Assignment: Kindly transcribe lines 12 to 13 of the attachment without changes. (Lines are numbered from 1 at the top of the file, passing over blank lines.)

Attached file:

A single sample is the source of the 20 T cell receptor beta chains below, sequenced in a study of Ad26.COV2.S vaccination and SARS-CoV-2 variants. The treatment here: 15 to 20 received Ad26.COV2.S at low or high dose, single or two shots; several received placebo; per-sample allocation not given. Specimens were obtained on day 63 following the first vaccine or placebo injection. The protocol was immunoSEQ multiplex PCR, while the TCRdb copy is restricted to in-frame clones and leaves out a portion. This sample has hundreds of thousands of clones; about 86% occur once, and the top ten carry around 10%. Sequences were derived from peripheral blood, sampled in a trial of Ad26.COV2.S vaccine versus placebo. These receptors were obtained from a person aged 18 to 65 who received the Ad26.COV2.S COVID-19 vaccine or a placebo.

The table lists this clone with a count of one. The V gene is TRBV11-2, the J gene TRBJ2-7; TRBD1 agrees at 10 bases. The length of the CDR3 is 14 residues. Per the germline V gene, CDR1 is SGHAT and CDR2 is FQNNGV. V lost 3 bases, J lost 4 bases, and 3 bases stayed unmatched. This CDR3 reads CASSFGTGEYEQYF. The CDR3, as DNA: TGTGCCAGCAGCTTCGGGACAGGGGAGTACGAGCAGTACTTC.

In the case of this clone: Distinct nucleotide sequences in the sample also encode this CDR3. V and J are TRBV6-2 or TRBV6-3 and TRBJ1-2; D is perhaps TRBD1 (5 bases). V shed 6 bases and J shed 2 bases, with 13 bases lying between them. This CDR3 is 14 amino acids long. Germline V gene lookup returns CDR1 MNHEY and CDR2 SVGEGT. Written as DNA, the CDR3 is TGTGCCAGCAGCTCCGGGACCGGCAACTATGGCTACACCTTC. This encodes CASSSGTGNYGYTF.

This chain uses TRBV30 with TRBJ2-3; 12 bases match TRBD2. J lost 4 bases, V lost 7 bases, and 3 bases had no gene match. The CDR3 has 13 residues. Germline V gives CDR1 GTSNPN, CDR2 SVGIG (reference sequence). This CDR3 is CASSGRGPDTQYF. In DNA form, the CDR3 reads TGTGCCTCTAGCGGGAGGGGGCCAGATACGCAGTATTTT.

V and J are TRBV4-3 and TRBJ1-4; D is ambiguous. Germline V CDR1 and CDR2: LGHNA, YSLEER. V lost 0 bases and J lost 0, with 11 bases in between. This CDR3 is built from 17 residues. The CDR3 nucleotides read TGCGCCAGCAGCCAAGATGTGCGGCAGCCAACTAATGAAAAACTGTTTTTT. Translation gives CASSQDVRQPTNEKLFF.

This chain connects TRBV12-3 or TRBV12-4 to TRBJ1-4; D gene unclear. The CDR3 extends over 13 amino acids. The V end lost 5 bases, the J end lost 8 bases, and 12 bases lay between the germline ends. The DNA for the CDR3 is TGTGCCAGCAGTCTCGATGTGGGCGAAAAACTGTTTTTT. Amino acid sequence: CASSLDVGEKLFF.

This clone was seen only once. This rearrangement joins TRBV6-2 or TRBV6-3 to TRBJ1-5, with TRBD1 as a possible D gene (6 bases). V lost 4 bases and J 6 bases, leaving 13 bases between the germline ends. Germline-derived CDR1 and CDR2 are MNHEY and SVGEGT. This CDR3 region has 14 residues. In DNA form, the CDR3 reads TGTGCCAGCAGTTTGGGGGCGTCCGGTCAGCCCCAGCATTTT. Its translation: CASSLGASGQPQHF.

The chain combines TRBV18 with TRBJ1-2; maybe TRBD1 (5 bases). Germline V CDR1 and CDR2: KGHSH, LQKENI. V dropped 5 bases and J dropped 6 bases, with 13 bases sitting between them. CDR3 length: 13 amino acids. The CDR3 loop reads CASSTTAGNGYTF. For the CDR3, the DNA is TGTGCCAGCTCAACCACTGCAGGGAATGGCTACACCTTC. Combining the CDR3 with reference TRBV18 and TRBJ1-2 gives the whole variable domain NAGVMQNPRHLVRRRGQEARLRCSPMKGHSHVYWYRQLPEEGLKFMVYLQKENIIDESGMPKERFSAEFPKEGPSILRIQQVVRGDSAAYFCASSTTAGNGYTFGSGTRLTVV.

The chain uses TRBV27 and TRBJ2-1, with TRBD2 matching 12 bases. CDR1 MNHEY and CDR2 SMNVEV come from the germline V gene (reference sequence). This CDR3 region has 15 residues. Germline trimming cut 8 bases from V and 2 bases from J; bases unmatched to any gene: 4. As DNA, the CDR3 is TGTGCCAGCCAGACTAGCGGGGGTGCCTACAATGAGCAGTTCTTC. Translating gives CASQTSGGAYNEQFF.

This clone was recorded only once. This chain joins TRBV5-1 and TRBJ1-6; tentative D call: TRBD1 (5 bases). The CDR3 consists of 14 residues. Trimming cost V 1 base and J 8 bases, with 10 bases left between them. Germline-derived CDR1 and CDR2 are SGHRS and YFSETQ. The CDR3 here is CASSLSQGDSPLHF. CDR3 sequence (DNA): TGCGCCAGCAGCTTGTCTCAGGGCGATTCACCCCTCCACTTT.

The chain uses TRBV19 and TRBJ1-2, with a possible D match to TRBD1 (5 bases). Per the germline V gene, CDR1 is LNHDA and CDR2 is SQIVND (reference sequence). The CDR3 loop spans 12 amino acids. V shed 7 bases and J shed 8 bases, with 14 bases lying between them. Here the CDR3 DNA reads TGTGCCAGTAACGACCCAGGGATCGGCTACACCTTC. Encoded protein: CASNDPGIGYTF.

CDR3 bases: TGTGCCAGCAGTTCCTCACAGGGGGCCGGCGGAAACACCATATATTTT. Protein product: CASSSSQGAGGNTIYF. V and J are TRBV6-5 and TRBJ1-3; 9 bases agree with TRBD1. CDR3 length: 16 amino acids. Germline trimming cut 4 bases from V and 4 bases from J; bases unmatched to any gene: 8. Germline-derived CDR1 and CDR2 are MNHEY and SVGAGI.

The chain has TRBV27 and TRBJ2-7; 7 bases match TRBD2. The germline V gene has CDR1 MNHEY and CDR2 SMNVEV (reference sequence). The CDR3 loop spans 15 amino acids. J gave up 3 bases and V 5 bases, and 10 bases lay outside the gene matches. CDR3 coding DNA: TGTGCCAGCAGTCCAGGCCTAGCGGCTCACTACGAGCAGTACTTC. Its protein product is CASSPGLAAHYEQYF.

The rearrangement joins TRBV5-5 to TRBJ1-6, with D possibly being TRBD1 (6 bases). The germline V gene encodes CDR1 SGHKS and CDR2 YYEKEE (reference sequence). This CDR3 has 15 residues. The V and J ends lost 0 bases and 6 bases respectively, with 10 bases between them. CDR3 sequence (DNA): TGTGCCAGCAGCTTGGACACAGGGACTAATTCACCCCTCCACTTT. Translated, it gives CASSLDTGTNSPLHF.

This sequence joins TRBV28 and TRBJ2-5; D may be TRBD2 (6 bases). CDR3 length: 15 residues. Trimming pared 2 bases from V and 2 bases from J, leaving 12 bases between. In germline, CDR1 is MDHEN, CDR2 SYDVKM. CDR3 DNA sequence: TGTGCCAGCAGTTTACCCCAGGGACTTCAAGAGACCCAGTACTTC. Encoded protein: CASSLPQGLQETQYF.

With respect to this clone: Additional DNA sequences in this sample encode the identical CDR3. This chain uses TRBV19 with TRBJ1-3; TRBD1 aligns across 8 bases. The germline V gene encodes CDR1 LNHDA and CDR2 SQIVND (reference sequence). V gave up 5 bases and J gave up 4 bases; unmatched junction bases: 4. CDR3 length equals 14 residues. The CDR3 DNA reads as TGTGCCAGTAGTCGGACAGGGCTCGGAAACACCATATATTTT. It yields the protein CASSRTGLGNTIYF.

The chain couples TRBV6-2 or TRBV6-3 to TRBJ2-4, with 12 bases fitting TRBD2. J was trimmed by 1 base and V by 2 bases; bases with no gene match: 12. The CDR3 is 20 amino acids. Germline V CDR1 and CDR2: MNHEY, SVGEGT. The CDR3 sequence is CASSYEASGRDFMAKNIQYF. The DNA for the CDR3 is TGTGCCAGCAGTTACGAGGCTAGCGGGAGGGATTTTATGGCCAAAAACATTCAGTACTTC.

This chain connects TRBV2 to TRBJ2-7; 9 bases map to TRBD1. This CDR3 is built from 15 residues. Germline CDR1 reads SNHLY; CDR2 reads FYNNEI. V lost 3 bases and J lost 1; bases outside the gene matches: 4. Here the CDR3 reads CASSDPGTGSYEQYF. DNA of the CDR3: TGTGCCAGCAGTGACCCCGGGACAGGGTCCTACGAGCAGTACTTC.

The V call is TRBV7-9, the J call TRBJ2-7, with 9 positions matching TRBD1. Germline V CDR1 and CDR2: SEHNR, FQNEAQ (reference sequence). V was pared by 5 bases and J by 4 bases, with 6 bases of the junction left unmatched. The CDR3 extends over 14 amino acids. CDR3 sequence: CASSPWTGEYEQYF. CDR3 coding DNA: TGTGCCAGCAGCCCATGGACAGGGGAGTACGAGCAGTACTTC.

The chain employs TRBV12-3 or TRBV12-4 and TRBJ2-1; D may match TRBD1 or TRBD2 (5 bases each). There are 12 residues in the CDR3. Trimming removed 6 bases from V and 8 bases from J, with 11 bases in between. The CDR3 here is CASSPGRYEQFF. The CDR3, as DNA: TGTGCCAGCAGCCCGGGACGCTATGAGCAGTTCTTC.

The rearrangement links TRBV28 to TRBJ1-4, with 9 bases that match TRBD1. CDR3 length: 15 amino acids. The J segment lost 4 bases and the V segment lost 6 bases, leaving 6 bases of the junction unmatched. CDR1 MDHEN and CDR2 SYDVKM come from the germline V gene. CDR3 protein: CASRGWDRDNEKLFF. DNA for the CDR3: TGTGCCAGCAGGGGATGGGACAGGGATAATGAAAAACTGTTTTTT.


CDR3 bases: TGTGCCAGCAGTTCCTCACAGGGGGCCGGCGGAAACACCATATATTTT. Protein product: CASSSSQGAGGNTIYF. V and J are TRBV6-5 and TRBJ1-3; 9 bases agree with TRBD1. CDR3 length: 16 amino acids. Germline trimming cut 4 bases from V and 4 bases from J; bases unmatched to any gene: 8. Germline-derived CDR1 and CDR2 are MNHEY and SVGAGI.

The chain has TRBV27 and TRBJ2-7; 7 bases match TRBD2. The germline V gene has CDR1 MNHEY and CDR2 SMNVEV (reference sequence). The CDR3 loop spans 15 amino acids. J gave up 3 bases and V 5 bases, and 10 bases lay outside the gene matches. CDR3 coding DNA: TGTGCCAGCAGTCCAGGCCTAGCGGCTCACTACGAGCAGTACTTC. Its protein product is CASSPGLAAHYEQYF.